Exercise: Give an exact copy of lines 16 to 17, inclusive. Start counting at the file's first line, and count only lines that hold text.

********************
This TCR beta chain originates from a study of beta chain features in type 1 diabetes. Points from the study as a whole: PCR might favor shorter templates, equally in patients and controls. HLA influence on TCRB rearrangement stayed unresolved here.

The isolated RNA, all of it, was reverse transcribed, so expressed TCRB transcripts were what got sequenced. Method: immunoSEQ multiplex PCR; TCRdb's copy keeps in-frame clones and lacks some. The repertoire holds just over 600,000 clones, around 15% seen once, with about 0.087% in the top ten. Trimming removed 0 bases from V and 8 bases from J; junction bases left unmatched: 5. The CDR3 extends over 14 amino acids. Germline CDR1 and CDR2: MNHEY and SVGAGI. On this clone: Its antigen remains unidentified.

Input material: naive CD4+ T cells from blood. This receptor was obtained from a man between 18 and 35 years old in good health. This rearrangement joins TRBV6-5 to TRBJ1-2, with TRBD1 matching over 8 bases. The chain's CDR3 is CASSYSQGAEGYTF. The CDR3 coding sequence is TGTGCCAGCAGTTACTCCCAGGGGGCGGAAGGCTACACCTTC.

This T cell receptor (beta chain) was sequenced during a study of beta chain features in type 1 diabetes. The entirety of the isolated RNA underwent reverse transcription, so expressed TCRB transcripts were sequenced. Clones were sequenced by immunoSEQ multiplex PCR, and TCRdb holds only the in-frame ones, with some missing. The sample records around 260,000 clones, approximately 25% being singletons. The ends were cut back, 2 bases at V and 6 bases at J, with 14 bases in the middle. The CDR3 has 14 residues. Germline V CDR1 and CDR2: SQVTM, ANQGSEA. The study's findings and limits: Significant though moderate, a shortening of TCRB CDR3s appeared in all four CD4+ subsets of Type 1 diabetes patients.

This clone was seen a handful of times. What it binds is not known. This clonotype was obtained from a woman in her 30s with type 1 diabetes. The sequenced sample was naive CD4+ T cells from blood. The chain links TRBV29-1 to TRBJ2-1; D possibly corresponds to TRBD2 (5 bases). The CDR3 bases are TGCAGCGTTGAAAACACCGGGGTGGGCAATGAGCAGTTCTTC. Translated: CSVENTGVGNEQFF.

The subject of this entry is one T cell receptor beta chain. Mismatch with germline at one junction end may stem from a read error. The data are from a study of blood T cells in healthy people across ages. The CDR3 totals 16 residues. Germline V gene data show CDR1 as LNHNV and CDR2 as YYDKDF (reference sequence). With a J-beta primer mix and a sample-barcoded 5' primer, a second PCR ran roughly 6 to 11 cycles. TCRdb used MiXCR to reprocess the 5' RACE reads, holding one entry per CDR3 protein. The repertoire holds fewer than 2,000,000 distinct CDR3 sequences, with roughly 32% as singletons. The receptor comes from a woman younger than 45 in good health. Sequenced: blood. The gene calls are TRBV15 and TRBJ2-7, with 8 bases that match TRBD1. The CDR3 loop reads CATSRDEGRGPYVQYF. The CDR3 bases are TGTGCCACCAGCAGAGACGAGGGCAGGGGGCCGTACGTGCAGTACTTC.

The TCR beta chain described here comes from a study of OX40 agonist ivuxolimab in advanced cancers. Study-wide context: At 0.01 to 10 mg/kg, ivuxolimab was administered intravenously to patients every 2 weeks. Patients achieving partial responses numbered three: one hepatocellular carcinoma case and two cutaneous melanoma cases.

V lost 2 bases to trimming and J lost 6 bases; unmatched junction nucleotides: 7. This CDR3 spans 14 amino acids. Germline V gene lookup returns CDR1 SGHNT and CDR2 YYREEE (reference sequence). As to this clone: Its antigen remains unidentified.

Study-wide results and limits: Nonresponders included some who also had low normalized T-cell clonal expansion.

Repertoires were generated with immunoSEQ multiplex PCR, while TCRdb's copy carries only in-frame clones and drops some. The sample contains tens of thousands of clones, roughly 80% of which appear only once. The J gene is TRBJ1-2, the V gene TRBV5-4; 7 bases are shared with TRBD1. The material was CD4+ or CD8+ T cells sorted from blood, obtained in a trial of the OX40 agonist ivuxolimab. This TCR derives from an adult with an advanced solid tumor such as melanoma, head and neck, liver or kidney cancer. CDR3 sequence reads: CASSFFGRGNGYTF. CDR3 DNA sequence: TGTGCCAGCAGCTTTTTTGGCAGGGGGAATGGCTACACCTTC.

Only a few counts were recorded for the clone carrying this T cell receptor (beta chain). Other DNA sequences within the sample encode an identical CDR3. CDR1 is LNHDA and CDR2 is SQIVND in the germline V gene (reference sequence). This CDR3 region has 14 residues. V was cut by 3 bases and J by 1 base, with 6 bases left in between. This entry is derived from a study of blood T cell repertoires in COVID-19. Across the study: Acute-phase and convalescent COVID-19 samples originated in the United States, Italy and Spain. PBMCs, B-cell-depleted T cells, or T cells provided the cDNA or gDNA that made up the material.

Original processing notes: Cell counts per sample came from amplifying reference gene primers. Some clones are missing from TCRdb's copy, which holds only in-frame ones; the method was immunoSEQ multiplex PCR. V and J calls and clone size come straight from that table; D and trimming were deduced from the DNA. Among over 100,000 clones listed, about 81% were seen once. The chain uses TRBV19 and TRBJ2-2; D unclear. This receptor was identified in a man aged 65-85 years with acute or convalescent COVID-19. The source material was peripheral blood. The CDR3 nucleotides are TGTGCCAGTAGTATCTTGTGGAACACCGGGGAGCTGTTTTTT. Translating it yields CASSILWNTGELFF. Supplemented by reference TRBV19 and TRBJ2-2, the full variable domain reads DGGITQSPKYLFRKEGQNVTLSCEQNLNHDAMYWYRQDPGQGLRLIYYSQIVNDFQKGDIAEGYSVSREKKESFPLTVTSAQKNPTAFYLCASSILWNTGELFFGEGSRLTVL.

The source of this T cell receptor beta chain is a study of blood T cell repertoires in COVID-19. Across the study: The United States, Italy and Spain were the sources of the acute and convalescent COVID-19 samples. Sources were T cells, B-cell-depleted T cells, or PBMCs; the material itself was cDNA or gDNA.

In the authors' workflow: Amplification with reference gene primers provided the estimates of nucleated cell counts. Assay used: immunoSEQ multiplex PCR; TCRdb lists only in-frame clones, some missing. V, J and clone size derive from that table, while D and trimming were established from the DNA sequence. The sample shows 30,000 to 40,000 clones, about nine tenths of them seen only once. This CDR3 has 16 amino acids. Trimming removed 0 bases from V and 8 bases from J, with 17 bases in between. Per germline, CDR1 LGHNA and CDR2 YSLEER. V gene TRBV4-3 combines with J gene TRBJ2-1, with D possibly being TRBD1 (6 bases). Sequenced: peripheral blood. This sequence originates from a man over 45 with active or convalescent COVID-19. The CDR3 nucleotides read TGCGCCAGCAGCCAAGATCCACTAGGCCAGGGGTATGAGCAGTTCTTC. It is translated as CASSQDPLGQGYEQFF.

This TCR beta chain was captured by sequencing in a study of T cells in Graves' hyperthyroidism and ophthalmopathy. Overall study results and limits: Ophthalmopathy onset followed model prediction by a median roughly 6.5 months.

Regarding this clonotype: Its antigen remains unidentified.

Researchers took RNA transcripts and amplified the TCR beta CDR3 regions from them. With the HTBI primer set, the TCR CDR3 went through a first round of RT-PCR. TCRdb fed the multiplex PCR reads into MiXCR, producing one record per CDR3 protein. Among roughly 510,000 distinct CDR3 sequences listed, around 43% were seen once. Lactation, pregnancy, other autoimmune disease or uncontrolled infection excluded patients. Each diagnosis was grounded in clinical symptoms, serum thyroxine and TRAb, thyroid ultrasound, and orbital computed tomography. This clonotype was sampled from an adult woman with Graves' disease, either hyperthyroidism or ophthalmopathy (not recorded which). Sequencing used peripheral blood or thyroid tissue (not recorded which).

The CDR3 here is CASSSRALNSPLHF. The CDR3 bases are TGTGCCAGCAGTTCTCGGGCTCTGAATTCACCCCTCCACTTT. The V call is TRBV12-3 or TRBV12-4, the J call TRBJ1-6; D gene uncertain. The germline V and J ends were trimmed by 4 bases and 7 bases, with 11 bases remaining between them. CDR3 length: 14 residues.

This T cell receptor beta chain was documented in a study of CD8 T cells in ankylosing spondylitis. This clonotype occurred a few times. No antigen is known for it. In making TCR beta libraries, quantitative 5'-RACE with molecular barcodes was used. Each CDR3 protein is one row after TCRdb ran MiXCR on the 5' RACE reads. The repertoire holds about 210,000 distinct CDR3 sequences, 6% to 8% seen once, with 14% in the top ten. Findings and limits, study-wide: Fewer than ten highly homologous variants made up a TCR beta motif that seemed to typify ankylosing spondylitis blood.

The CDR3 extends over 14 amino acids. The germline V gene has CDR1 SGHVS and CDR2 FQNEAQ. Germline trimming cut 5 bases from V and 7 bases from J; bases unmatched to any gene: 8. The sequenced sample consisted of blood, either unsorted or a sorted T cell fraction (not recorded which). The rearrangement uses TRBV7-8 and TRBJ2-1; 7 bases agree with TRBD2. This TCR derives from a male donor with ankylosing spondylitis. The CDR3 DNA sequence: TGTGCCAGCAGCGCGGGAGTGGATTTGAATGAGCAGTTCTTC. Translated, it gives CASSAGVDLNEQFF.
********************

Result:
Regarding this clonotype: Its antigen remains unidentified.

Researchers took RNA transcripts and amplified the TCR beta CDR3 regions from them. With the HTBI primer set, the TCR CDR3 went through a first round of RT-PCR. TCRdb fed the multiplex PCR reads into MiXCR, producing one record per CDR3 protein. Among roughly 510,000 distinct CDR3 sequences listed, around 43% were seen once. Lactation, pregnancy, other autoimmune disease or uncontrolled infection excluded patients. Each diagnosis was grounded in clinical symptoms, serum thyroxine and TRAb, thyroid ultrasound, and orbital computed tomography. This clonotype was sampled from an adult woman with Graves' disease, either hyperthyroidism or ophthalmopathy (not recorded which). Sequencing used peripheral blood or thyroid tissue (not recorded which).